Babilonia, in his second season as an employee of the New York Yankees, was filling in for a colleague who was on break when Rodriguez's milestone blast sailed over the center field wall. The ball landed in protective netting above Monument Park in Yankee Stadium, preventing a public scrum for the souvenir. Babilonia said he stumbled several times while scrambling to retrieve the ball and then turned it over to Yankee officials, per team policy.

"I'm very blessed that Frankie was so generous," Rodriguez, 35, said in a post-game interview before posing for pictures with Babilonia. "I was lucky to hit it to center field to have one of our guys get it."

Babilonia called the moment a "lifetime experience" and said he never considered trying to pocket the ball. "It's something I'll never forget, but I like doing my job," Babilonia told reporters outside the main interview room at Yankee Stadium. "I was pretty lucky."

Babilonia said he plans to frame the bat he received from Rodriguez and hang it on his wall at home.
Daniel Nava
Saturday, June 12, 2010
Fenway Park (Boston)
4th player in history to hit a grand slam in his 1st major league at-bat (this one on the first pitch)
Who Caught the Ball?
Manny Delcarmen
28, Boston Red Sox player
What's the Story?
Sitting in the Red Sox bullpen just beyond the right-center field wall, Delcarmen leaped into the air to catch the ball. He returned it to Nava.
Gary Sheffield
Friday, April 17, 2009
Citi Field (New York)
500th career home run
Who Caught the Ball?
Chris Matcovich
22, college student
Suffern, New York
What's the Story?
Matcovitch recounts, "I stood by the railing near section 132 in left field when Gary Sheffield stepped to the plate. ... It was such a blast that at first I lost the ball due to the stands above, but then as it descended I was shocked as it came towards me. It first hit off a guy's hand in the last row of seats and then floated gently into my hands."

"I was thinking, 'Just don't drop it,'" Matcovich said. "That's basically what went through my mind. If I dropped it, I would have been so disappointed in myself for the rest of my life."

"We walked around the stadium and found security to tell them that I had the ball in my pocket. From there my friends and I were escorted to the security office, where Major League Baseball officials authenticated the ball."

Mets teammates braced Sheffield for what might be a costly purchase. "Couple guys on the team kept saying, 'It's going to cost you about $100,000 to get that ball back. I was like, 'I don't think my wife's going to let me.'"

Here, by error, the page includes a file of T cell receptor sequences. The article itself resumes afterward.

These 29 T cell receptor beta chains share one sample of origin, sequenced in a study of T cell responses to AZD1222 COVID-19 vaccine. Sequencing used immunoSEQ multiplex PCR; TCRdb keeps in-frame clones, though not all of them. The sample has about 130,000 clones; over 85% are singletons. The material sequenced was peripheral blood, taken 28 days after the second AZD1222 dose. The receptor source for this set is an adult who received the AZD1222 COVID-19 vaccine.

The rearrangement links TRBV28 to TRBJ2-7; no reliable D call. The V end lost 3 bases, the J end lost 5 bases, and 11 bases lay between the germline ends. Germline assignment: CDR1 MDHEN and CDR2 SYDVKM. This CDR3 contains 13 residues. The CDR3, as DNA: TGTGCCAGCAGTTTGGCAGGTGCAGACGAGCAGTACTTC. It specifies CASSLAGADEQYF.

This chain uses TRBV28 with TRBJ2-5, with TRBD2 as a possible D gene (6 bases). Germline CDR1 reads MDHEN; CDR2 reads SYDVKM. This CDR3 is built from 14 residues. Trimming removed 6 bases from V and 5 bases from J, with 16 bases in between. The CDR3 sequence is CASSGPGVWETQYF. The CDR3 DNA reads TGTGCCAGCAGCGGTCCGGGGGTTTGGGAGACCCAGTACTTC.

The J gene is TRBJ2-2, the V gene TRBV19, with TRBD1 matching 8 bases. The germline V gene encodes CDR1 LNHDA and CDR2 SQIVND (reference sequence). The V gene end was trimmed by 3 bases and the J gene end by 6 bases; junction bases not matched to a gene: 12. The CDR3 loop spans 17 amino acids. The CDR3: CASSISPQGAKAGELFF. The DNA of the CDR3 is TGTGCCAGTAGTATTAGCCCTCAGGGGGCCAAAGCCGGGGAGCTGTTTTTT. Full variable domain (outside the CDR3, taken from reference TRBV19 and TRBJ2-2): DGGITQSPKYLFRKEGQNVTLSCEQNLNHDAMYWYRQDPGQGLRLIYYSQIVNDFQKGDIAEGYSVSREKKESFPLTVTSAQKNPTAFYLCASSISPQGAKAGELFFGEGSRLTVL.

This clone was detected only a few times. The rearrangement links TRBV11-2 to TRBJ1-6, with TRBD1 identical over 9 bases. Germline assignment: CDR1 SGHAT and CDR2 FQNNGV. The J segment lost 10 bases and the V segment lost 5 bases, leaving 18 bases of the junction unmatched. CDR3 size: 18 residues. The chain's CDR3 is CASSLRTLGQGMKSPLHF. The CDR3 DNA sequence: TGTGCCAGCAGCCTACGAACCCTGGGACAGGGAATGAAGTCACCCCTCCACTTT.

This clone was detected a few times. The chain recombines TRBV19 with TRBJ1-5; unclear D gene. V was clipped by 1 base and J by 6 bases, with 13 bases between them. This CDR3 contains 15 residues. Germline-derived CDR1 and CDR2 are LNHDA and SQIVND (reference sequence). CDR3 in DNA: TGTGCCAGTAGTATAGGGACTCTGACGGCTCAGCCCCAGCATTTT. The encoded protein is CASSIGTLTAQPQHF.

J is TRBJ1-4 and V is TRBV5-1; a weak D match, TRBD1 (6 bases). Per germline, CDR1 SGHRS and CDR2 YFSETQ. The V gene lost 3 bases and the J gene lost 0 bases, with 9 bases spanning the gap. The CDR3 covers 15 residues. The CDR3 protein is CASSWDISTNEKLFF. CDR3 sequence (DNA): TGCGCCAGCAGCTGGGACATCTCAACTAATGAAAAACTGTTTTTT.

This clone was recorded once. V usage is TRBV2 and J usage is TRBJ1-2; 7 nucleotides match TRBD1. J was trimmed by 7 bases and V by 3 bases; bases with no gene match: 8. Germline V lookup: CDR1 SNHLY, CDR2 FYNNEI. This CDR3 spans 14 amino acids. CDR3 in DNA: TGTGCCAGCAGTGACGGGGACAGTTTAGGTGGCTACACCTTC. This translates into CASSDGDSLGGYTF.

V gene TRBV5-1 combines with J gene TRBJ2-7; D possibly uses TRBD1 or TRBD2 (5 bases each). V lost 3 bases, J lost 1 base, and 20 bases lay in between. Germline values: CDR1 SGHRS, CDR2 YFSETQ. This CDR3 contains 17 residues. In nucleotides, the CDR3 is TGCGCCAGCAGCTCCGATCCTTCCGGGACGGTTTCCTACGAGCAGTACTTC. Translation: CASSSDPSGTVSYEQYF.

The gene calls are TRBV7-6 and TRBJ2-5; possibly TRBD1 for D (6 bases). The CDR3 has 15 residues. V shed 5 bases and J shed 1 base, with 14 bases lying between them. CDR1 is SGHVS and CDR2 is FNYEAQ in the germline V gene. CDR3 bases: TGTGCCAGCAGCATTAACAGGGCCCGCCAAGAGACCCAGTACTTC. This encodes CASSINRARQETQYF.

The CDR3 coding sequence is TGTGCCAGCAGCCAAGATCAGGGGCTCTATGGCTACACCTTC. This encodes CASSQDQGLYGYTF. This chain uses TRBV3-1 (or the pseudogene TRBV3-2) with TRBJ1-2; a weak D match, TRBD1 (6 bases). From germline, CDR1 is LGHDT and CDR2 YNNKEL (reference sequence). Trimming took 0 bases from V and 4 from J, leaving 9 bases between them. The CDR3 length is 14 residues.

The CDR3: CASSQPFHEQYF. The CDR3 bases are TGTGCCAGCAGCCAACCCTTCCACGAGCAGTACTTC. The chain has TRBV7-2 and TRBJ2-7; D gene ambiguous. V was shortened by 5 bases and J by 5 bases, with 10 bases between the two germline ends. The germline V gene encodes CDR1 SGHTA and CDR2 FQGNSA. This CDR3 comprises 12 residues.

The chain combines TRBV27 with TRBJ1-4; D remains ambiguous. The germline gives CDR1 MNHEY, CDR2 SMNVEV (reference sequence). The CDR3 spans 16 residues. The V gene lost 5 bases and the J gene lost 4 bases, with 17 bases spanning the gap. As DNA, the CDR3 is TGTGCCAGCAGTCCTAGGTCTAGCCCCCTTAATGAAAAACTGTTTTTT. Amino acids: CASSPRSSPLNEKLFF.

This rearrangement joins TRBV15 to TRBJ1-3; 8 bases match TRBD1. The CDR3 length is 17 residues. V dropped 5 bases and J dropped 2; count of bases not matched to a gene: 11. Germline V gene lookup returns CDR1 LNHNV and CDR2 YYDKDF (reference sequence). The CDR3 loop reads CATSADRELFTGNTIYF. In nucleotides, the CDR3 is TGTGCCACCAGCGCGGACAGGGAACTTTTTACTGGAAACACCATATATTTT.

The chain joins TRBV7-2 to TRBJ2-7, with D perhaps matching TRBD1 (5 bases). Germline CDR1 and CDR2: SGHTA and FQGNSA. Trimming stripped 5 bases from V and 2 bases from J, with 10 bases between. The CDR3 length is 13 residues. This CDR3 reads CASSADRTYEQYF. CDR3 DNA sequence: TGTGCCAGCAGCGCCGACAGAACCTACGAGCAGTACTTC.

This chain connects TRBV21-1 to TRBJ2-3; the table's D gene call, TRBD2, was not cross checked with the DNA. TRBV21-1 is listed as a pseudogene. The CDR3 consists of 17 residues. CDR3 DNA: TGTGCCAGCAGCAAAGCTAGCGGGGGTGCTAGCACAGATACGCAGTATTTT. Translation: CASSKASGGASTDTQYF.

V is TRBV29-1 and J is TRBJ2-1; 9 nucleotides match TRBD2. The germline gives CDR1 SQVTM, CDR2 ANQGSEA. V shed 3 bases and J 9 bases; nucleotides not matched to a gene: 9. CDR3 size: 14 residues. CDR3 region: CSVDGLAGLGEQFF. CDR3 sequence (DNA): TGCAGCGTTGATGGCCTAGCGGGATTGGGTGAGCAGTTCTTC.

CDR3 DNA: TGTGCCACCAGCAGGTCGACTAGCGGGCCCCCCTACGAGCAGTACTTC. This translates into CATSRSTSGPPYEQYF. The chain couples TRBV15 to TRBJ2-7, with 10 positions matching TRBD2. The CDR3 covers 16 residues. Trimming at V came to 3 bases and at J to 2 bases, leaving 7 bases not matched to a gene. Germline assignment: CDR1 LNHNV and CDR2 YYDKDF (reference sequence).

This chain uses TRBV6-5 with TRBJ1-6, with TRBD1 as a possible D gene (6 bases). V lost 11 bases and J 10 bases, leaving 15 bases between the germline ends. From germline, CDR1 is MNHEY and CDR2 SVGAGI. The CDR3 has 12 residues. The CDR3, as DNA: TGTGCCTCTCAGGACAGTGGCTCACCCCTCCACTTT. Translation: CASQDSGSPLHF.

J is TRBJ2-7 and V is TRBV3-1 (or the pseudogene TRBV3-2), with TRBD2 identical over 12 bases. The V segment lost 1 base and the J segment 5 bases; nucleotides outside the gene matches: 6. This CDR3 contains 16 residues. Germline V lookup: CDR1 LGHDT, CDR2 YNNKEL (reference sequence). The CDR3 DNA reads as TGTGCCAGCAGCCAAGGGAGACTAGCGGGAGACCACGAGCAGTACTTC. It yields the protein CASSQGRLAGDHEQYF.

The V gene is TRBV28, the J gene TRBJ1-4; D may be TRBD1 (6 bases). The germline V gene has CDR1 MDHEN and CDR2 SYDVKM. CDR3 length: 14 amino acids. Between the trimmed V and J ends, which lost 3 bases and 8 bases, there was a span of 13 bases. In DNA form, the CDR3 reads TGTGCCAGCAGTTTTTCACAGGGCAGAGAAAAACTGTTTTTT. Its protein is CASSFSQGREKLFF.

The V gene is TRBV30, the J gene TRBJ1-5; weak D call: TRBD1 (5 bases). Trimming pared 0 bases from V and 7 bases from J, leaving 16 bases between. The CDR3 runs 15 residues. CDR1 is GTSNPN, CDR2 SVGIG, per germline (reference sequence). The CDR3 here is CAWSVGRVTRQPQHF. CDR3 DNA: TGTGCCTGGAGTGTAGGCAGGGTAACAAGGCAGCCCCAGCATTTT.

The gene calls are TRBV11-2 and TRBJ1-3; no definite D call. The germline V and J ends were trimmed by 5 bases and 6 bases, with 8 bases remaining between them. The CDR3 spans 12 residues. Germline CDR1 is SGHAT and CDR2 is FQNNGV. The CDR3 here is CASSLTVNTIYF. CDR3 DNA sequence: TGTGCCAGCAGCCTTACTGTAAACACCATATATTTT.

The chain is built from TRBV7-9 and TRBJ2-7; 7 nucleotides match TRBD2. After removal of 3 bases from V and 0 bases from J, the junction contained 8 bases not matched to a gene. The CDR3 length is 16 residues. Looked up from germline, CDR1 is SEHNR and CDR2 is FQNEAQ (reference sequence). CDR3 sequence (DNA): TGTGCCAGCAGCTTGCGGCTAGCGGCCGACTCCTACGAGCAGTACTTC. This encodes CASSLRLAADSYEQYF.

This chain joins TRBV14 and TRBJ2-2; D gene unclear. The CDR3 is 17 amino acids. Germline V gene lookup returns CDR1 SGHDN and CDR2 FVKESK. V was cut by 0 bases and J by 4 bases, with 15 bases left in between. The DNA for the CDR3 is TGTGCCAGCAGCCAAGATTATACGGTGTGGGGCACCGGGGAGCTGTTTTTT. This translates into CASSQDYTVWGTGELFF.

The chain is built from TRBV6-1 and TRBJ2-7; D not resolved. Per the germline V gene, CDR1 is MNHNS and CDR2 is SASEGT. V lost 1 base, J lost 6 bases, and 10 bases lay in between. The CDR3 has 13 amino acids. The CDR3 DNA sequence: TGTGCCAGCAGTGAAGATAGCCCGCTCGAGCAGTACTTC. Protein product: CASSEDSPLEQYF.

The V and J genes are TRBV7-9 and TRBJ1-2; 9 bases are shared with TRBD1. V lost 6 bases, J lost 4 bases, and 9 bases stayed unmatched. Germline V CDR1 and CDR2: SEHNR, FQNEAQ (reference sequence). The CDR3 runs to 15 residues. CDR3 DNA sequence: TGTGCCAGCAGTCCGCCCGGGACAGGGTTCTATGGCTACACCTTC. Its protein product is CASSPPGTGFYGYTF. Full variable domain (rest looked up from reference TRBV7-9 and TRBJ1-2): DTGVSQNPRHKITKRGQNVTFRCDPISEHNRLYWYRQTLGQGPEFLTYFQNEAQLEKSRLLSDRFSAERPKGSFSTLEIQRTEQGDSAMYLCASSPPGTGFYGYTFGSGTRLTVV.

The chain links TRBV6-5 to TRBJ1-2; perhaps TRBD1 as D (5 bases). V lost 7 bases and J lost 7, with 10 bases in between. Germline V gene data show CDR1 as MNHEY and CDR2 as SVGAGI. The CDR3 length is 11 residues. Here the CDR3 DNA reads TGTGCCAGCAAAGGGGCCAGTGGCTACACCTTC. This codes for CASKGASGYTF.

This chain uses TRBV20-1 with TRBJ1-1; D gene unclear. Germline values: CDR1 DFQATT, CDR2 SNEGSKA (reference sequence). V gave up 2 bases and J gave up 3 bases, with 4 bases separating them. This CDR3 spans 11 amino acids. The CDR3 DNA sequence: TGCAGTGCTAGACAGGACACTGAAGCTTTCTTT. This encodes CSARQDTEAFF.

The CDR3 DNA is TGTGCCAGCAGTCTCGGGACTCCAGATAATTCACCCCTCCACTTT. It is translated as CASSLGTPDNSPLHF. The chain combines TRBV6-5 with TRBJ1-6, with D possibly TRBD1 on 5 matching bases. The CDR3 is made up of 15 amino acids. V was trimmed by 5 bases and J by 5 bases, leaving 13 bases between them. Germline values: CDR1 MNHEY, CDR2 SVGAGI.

Matcovich wanted to simply return the ball to Sheffield. "I wanted nothing but to just give it back to Gary," Matcovich said. "It was his ball. It's not mine."

"That was special of him to do that," Sheffield said. "He didn't have to do that. But I'm appreciative that he did." Sheffield went a step further and signed jerseys for Matcovich and his friends, with plans to also give the group some signed bats.

Matcovich was invited back to throw out the first pitch and watch batting practice from the field.
Ken Griffey Jr.
Tuesday, June 10, 2008
Dolphin Stadium (Miami)
600th career home run
Who Caught the Ball?
Joe Scherer
51, hospital worker
What's the Story?
Scherer, a season ticket holder, wore a giveaway Sergio Mitre jersey. He "had a hunch" Griffey would pull one to right field.

"As soon as the ball was hit, I got a good read on it and had to move only about five empty seats to my left. I reached up with my left arm and made a clean catch in my glove. The ball went directly from Griffey's bat to my glove. I am the only fan who touched the ball, and I never lost possession of it." Scherer's catch can be clearly seen in the video footage.

Scherer had another ball with him from batting practice and pointed to it underneath one of the seats, sparking a scrum between people duped into believing that was the real No. 600. With the real ball in hand, he quietly passed out of the mob scene.

Scherer refused to identify himself and refused to speak to the media. He was escorted to the ground floor of Dolphin Stadium and put the ball in one of the executive offices. Reds media relations director Rob Butcher and Reds clubhouse manager Rick Stowe told the fan that Griffey would like the ball. Scherer replied, "Before you go any further, because of my circumstances, I'm keeping it. I have plans for it."

"Different people do different things," Griffey said. "I'd like it. I can't control it. The guy has it. I'll worry about it later."

Marlins president David Samson gave him his personal phone number and told him to sleep on his decision. Speaking on Scherer's behalf, Samson said his name was Joe, was in his mid-40s, and had been a season-ticket holder since 1993. Samson said he had met him at a few of the Marlins' events.